RIYADH, (Agencies) – The arrest of 172 suspected militants did not end the al Qaeda-linked threat in Saudi Arabia, the interior minister was quoted as saying on Saturday, vowing to maintain a crack down on the group.
Prince Nayef also told the Arabic-language al-Riyadh daily that a Saudi man was being held on suspicion of leading one of the seven cells which had been smashed, foiling a plot to attack oil facilities and military bases. “We cannot say that we are finished from these deviants,” said Prince Nayef. “But efforts will continue. The eyes … are wide open and efforts are under way to purify our country from every evil,” he added.
The Interior Ministry said on Friday it foiled an al Qaeda-linked plot to attack oil facilities, military bases and public figures in western-allied Saudi Arabia, arresting a total of 172 people, including some who had trained to use aircraft for suicide attacks.
It said police also seized weapons, computers and more than 20 million riyals ($5 million) in cash.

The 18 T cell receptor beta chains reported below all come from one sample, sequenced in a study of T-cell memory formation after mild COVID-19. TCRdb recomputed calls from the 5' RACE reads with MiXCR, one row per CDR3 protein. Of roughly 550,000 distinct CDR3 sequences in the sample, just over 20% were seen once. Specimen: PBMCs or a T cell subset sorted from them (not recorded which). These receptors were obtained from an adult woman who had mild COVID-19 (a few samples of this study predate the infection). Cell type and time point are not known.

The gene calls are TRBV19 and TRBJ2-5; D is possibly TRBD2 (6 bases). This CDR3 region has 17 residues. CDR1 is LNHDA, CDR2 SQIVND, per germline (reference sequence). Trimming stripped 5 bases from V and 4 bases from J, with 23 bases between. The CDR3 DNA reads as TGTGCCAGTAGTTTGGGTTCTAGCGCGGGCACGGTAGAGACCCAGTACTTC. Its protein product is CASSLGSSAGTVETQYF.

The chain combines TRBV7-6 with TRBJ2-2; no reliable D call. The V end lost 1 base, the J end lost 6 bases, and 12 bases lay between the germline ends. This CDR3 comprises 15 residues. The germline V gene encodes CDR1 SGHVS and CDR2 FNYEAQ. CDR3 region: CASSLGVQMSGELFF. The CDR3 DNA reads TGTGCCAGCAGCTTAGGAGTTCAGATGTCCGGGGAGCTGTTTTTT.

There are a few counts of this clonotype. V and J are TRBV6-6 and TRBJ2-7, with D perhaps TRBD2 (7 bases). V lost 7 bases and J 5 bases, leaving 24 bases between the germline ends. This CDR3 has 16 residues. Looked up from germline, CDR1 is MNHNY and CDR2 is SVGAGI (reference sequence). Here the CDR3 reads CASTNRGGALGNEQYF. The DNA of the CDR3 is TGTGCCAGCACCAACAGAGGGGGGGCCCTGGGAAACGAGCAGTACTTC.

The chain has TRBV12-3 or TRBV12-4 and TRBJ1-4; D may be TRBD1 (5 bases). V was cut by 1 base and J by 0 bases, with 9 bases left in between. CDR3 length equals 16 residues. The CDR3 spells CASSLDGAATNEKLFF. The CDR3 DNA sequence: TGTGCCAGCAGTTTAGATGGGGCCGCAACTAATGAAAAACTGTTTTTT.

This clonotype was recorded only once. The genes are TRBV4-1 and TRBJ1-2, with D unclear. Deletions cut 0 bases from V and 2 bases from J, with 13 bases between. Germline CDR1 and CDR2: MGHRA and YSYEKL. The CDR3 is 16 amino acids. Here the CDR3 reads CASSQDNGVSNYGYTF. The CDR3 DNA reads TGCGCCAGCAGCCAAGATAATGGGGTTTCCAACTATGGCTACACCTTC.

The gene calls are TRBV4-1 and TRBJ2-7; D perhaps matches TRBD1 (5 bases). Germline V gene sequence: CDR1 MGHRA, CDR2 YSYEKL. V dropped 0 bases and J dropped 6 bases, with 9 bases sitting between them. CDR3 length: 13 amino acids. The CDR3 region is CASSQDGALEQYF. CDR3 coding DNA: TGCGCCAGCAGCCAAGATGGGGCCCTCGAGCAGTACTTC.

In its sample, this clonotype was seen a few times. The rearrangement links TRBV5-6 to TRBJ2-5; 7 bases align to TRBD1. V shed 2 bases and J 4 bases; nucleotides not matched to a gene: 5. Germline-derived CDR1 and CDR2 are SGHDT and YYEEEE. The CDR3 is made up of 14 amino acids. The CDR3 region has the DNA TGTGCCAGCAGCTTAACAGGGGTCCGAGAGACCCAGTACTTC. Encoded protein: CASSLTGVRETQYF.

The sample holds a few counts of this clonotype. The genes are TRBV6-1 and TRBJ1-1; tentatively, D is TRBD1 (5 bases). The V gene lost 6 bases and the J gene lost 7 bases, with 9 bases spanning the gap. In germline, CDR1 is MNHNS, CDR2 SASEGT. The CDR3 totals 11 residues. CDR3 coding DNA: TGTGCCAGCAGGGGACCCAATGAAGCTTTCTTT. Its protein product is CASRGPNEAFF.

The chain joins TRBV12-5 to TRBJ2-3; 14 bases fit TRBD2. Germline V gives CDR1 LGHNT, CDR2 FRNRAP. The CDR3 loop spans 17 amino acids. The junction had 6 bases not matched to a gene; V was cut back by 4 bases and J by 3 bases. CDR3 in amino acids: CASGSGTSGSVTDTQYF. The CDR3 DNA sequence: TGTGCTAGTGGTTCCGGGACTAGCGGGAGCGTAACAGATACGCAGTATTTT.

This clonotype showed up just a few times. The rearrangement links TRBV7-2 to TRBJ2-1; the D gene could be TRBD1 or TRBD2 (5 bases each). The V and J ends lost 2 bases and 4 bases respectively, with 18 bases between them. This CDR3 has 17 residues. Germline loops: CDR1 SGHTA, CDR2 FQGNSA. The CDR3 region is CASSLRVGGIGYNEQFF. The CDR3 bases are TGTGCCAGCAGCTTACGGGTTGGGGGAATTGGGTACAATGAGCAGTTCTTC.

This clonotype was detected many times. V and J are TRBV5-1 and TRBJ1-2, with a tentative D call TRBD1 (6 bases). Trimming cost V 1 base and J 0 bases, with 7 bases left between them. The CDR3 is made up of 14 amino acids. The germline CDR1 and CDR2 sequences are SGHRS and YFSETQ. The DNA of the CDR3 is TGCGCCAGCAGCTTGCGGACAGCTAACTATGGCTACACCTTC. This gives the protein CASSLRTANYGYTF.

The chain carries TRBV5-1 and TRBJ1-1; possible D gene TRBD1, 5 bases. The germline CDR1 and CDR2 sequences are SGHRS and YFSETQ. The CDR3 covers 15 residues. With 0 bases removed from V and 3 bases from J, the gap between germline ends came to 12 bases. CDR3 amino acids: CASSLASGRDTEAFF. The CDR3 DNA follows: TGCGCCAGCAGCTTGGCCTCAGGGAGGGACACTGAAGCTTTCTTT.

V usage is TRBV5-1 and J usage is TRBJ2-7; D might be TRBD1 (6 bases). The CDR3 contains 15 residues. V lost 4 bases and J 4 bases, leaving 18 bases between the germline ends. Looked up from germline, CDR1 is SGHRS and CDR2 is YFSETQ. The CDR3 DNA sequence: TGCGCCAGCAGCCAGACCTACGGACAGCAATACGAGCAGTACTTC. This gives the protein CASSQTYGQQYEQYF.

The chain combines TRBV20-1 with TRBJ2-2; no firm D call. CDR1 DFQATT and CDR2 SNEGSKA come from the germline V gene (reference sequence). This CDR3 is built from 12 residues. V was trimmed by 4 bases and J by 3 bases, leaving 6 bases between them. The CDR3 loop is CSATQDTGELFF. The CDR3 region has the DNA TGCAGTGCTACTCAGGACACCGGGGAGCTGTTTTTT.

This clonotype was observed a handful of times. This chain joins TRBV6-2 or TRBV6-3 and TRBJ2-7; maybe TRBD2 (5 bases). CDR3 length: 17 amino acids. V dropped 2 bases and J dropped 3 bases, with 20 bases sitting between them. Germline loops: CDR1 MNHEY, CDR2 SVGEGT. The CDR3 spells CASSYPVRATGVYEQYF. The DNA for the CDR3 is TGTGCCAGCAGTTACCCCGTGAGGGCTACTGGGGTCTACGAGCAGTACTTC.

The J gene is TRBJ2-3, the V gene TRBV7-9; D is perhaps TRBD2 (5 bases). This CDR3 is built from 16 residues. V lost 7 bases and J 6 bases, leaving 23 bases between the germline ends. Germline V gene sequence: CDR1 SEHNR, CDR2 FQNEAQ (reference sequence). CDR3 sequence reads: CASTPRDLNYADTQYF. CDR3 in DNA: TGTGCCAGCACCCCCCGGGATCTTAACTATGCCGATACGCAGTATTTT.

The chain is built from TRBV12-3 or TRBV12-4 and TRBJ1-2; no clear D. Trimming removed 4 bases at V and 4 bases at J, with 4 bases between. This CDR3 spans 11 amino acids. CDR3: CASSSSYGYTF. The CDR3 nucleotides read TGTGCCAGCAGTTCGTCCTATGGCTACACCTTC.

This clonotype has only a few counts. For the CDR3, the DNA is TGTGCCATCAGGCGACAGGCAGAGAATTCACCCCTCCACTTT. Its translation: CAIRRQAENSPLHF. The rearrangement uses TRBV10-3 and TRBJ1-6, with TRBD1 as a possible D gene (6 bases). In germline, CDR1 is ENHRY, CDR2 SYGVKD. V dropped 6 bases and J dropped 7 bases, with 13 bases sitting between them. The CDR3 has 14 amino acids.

Islamist militants swearing allegiance to al Qaeda launched a violent campaign against Saudi Arabia, carrying out suicide bomb attacks on foreigners and government installations, including the oil industry.
Saudi Arabia is the world’s top oil exporter, supplying about 7 million barrels a day to world markets. It holds nearly a quarter of the world’s oil reserve.
Prince Nayef said Riyadh was also holding a Saudi man believed to be the leader of one of the broken cells, after members swore allegiance to him at the Kaaba, a sacred site inside the Grand Mosque in Mecca, Islam’s holiest city. “Unfortunately, he is a Saudi. He was arrested along with the group,” he said, without giving further details.
Asked if the man was the leader of the group, he said: “If this man looks at himself as such, we are not sure. But no one pledges allegiance to someone unless he himself has presented himself as a leader and has followers.”